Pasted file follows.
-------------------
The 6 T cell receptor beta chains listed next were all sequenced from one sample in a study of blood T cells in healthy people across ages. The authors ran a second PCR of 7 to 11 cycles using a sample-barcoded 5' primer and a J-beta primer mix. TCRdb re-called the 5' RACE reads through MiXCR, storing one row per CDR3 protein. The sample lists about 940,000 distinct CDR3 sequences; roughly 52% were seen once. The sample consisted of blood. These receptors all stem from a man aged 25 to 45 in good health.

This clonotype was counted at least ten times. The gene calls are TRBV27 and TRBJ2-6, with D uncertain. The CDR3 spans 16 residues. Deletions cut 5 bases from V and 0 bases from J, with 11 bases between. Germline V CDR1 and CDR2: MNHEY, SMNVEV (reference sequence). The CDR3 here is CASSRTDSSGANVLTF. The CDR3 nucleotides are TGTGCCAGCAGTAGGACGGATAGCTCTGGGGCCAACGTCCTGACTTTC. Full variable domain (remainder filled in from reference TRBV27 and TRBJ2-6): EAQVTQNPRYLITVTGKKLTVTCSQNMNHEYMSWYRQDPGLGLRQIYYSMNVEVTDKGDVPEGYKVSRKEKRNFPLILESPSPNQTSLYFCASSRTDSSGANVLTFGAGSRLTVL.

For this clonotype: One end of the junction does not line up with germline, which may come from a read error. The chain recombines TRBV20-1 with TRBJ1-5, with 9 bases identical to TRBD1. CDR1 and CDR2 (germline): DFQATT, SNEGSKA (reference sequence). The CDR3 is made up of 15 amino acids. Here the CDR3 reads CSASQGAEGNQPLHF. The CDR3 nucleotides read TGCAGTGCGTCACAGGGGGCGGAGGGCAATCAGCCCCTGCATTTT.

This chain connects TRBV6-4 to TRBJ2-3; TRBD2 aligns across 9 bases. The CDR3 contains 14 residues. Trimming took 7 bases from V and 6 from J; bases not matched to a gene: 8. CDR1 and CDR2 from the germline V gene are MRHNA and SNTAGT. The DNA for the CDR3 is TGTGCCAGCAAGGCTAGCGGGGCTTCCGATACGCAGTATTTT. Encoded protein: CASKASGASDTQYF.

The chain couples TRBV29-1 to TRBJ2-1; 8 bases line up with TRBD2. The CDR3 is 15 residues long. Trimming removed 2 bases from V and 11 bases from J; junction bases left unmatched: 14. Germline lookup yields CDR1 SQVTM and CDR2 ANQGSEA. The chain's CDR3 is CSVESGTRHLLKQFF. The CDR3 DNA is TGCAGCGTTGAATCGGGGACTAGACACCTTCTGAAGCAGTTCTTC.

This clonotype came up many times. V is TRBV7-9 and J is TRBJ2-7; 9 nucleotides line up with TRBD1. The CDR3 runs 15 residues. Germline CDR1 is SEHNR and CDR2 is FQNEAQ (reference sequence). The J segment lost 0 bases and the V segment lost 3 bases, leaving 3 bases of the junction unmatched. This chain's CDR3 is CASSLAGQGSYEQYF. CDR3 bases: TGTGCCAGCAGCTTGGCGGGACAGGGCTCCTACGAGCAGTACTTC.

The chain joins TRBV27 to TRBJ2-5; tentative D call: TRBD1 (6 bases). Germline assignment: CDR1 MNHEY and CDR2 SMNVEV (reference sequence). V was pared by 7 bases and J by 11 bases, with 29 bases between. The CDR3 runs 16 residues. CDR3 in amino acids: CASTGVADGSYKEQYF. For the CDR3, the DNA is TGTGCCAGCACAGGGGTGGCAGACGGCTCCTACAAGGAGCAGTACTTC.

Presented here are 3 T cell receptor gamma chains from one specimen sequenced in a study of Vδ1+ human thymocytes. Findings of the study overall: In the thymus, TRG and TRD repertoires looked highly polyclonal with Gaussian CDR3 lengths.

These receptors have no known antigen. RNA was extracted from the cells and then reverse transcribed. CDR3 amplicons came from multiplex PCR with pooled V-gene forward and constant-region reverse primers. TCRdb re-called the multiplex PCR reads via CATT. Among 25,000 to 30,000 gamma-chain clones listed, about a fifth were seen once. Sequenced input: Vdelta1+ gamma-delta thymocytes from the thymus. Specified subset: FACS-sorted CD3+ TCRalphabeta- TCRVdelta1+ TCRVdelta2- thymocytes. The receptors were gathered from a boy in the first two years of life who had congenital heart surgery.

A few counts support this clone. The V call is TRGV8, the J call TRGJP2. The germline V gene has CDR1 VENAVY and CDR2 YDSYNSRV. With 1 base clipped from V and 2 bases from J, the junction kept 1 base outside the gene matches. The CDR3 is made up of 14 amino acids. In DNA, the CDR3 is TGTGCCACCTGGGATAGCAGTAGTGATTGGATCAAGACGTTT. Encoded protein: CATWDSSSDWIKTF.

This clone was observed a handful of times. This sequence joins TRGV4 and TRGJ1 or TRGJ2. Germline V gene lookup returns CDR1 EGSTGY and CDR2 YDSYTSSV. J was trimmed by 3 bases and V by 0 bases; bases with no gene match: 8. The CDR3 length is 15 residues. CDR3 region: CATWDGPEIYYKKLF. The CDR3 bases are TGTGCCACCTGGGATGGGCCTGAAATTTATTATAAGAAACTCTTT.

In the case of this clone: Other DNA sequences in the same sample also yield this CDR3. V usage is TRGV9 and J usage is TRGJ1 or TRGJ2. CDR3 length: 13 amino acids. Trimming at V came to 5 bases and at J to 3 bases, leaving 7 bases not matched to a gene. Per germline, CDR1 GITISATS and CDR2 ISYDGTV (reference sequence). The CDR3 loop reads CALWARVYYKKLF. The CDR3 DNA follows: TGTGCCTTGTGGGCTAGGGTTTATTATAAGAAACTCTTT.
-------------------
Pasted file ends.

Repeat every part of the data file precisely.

The 6 T cell receptor beta chains listed next were all sequenced from one sample in a study of blood T cells in healthy people across ages. The authors ran a second PCR of 7 to 11 cycles using a sample-barcoded 5' primer and a J-beta primer mix. TCRdb re-called the 5' RACE reads through MiXCR, storing one row per CDR3 protein. The sample lists about 940,000 distinct CDR3 sequences; roughly 52% were seen once. The sample consisted of blood. These receptors all stem from a man aged 25 to 45 in good health.

This clonotype was counted at least ten times. The gene calls are TRBV27 and TRBJ2-6, with D uncertain. The CDR3 spans 16 residues. Deletions cut 5 bases from V and 0 bases from J, with 11 bases between. Germline V CDR1 and CDR2: MNHEY, SMNVEV (reference sequence). The CDR3 here is CASSRTDSSGANVLTF. The CDR3 nucleotides are TGTGCCAGCAGTAGGACGGATAGCTCTGGGGCCAACGTCCTGACTTTC. Full variable domain (remainder filled in from reference TRBV27 and TRBJ2-6): EAQVTQNPRYLITVTGKKLTVTCSQNMNHEYMSWYRQDPGLGLRQIYYSMNVEVTDKGDVPEGYKVSRKEKRNFPLILESPSPNQTSLYFCASSRTDSSGANVLTFGAGSRLTVL.

For this clonotype: One end of the junction does not line up with germline, which may come from a read error. The chain recombines TRBV20-1 with TRBJ1-5, with 9 bases identical to TRBD1. CDR1 and CDR2 (germline): DFQATT, SNEGSKA (reference sequence). The CDR3 is made up of 15 amino acids. Here the CDR3 reads CSASQGAEGNQPLHF. The CDR3 nucleotides read TGCAGTGCGTCACAGGGGGCGGAGGGCAATCAGCCCCTGCATTTT.

This chain connects TRBV6-4 to TRBJ2-3; TRBD2 aligns across 9 bases. The CDR3 contains 14 residues. Trimming took 7 bases from V and 6 from J; bases not matched to a gene: 8. CDR1 and CDR2 from the germline V gene are MRHNA and SNTAGT. The DNA for the CDR3 is TGTGCCAGCAAGGCTAGCGGGGCTTCCGATACGCAGTATTTT. Encoded protein: CASKASGASDTQYF.

The chain couples TRBV29-1 to TRBJ2-1; 8 bases line up with TRBD2. The CDR3 is 15 residues long. Trimming removed 2 bases from V and 11 bases from J; junction bases left unmatched: 14. Germline lookup yields CDR1 SQVTM and CDR2 ANQGSEA. The chain's CDR3 is CSVESGTRHLLKQFF. The CDR3 DNA is TGCAGCGTTGAATCGGGGACTAGACACCTTCTGAAGCAGTTCTTC.

This clonotype came up many times. V is TRBV7-9 and J is TRBJ2-7; 9 nucleotides line up with TRBD1. The CDR3 runs 15 residues. Germline CDR1 is SEHNR and CDR2 is FQNEAQ (reference sequence). The J segment lost 0 bases and the V segment lost 3 bases, leaving 3 bases of the junction unmatched. This chain's CDR3 is CASSLAGQGSYEQYF. CDR3 bases: TGTGCCAGCAGCTTGGCGGGACAGGGCTCCTACGAGCAGTACTTC.

The chain joins TRBV27 to TRBJ2-5; tentative D call: TRBD1 (6 bases). Germline assignment: CDR1 MNHEY and CDR2 SMNVEV (reference sequence). V was pared by 7 bases and J by 11 bases, with 29 bases between. The CDR3 runs 16 residues. CDR3 in amino acids: CASTGVADGSYKEQYF. For the CDR3, the DNA is TGTGCCAGCACAGGGGTGGCAGACGGCTCCTACAAGGAGCAGTACTTC.

Presented here are 3 T cell receptor gamma chains from one specimen sequenced in a study of Vδ1+ human thymocytes. Findings of the study overall: In the thymus, TRG and TRD repertoires looked highly polyclonal with Gaussian CDR3 lengths.

These receptors have no known antigen. RNA was extracted from the cells and then reverse transcribed. CDR3 amplicons came from multiplex PCR with pooled V-gene forward and constant-region reverse primers. TCRdb re-called the multiplex PCR reads via CATT. Among 25,000 to 30,000 gamma-chain clones listed, about a fifth were seen once. Sequenced input: Vdelta1+ gamma-delta thymocytes from the thymus. Specified subset: FACS-sorted CD3+ TCRalphabeta- TCRVdelta1+ TCRVdelta2- thymocytes. The receptors were gathered from a boy in the first two years of life who had congenital heart surgery.

A few counts support this clone. The V call is TRGV8, the J call TRGJP2. The germline V gene has CDR1 VENAVY and CDR2 YDSYNSRV. With 1 base clipped from V and 2 bases from J, the junction kept 1 base outside the gene matches. The CDR3 is made up of 14 amino acids. In DNA, the CDR3 is TGTGCCACCTGGGATAGCAGTAGTGATTGGATCAAGACGTTT. Encoded protein: CATWDSSSDWIKTF.

This clone was observed a handful of times. This sequence joins TRGV4 and TRGJ1 or TRGJ2. Germline V gene lookup returns CDR1 EGSTGY and CDR2 YDSYTSSV. J was trimmed by 3 bases and V by 0 bases; bases with no gene match: 8. The CDR3 length is 15 residues. CDR3 region: CATWDGPEIYYKKLF. The CDR3 bases are TGTGCCACCTGGGATGGGCCTGAAATTTATTATAAGAAACTCTTT.

In the case of this clone: Other DNA sequences in the same sample also yield this CDR3. V usage is TRGV9 and J usage is TRGJ1 or TRGJ2. CDR3 length: 13 amino acids. Trimming at V came to 5 bases and at J to 3 bases, leaving 7 bases not matched to a gene. Per germline, CDR1 GITISATS and CDR2 ISYDGTV (reference sequence). The CDR3 loop reads CALWARVYYKKLF. The CDR3 DNA follows: TGTGCCTTGTGGGCTAGGGTTTATTATAAGAAACTCTTT.